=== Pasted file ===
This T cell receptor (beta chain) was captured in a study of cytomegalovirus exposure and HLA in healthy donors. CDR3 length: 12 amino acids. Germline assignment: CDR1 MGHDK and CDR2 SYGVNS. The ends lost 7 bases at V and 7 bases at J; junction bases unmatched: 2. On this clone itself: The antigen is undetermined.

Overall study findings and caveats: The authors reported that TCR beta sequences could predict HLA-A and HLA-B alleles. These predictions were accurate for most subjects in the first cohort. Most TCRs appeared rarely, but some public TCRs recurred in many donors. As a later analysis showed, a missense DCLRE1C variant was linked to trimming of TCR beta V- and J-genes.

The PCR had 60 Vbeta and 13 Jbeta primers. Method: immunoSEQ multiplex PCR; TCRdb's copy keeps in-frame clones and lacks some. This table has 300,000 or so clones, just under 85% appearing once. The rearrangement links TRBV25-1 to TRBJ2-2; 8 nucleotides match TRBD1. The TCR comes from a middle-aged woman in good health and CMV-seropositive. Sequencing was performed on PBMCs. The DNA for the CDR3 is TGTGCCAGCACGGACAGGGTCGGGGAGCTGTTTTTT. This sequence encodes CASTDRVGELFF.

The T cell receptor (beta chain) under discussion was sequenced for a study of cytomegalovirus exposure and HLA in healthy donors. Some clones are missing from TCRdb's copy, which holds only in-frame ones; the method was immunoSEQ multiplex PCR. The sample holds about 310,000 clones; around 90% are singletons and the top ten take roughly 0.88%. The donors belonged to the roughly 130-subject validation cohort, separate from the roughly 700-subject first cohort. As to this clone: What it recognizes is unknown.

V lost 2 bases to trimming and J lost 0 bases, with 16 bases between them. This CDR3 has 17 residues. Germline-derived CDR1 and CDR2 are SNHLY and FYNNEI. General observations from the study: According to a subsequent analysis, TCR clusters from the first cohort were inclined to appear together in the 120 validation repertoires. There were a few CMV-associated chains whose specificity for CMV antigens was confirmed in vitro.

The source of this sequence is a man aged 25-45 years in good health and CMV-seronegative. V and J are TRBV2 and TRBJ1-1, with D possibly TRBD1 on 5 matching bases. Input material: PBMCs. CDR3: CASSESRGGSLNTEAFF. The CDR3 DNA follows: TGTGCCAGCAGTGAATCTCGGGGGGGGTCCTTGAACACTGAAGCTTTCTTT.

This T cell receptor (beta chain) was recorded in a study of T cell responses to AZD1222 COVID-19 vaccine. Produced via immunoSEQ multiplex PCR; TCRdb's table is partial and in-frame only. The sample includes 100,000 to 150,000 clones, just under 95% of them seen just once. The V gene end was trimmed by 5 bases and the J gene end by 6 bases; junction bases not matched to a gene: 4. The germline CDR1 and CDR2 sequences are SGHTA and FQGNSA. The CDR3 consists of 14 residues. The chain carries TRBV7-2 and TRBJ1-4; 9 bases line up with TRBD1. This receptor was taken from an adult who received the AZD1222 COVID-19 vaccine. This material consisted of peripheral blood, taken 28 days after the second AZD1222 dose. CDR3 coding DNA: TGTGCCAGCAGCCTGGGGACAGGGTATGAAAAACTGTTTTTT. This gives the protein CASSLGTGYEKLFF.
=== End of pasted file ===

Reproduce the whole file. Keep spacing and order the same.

This T cell receptor (beta chain) was captured in a study of cytomegalovirus exposure and HLA in healthy donors. CDR3 length: 12 amino acids. Germline assignment: CDR1 MGHDK and CDR2 SYGVNS. The ends lost 7 bases at V and 7 bases at J; junction bases unmatched: 2. On this clone itself: The antigen is undetermined.

Overall study findings and caveats: The authors reported that TCR beta sequences could predict HLA-A and HLA-B alleles. These predictions were accurate for most subjects in the first cohort. Most TCRs appeared rarely, but some public TCRs recurred in many donors. As a later analysis showed, a missense DCLRE1C variant was linked to trimming of TCR beta V- and J-genes.

The PCR had 60 Vbeta and 13 Jbeta primers. Method: immunoSEQ multiplex PCR; TCRdb's copy keeps in-frame clones and lacks some. This table has 300,000 or so clones, just under 85% appearing once. The rearrangement links TRBV25-1 to TRBJ2-2; 8 nucleotides match TRBD1. The TCR comes from a middle-aged woman in good health and CMV-seropositive. Sequencing was performed on PBMCs. The DNA for the CDR3 is TGTGCCAGCACGGACAGGGTCGGGGAGCTGTTTTTT. This sequence encodes CASTDRVGELFF.

The T cell receptor (beta chain) under discussion was sequenced for a study of cytomegalovirus exposure and HLA in healthy donors. Some clones are missing from TCRdb's copy, which holds only in-frame ones; the method was immunoSEQ multiplex PCR. The sample holds about 310,000 clones; around 90% are singletons and the top ten take roughly 0.88%. The donors belonged to the roughly 130-subject validation cohort, separate from the roughly 700-subject first cohort. As to this clone: What it recognizes is unknown.

V lost 2 bases to trimming and J lost 0 bases, with 16 bases between them. This CDR3 has 17 residues. Germline-derived CDR1 and CDR2 are SNHLY and FYNNEI. General observations from the study: According to a subsequent analysis, TCR clusters from the first cohort were inclined to appear together in the 120 validation repertoires. There were a few CMV-associated chains whose specificity for CMV antigens was confirmed in vitro.

The source of this sequence is a man aged 25-45 years in good health and CMV-seronegative. V and J are TRBV2 and TRBJ1-1, with D possibly TRBD1 on 5 matching bases. Input material: PBMCs. CDR3: CASSESRGGSLNTEAFF. The CDR3 DNA follows: TGTGCCAGCAGTGAATCTCGGGGGGGGTCCTTGAACACTGAAGCTTTCTTT.

This T cell receptor (beta chain) was recorded in a study of T cell responses to AZD1222 COVID-19 vaccine. Produced via immunoSEQ multiplex PCR; TCRdb's table is partial and in-frame only. The sample includes 100,000 to 150,000 clones, just under 95% of them seen just once. The V gene end was trimmed by 5 bases and the J gene end by 6 bases; junction bases not matched to a gene: 4. The germline CDR1 and CDR2 sequences are SGHTA and FQGNSA. The CDR3 consists of 14 residues. The chain carries TRBV7-2 and TRBJ1-4; 9 bases line up with TRBD1. This receptor was taken from an adult who received the AZD1222 COVID-19 vaccine. This material consisted of peripheral blood, taken 28 days after the second AZD1222 dose. CDR3 coding DNA: TGTGCCAGCAGCCTGGGGACAGGGTATGAAAAACTGTTTTTT. This gives the protein CASSLGTGYEKLFF.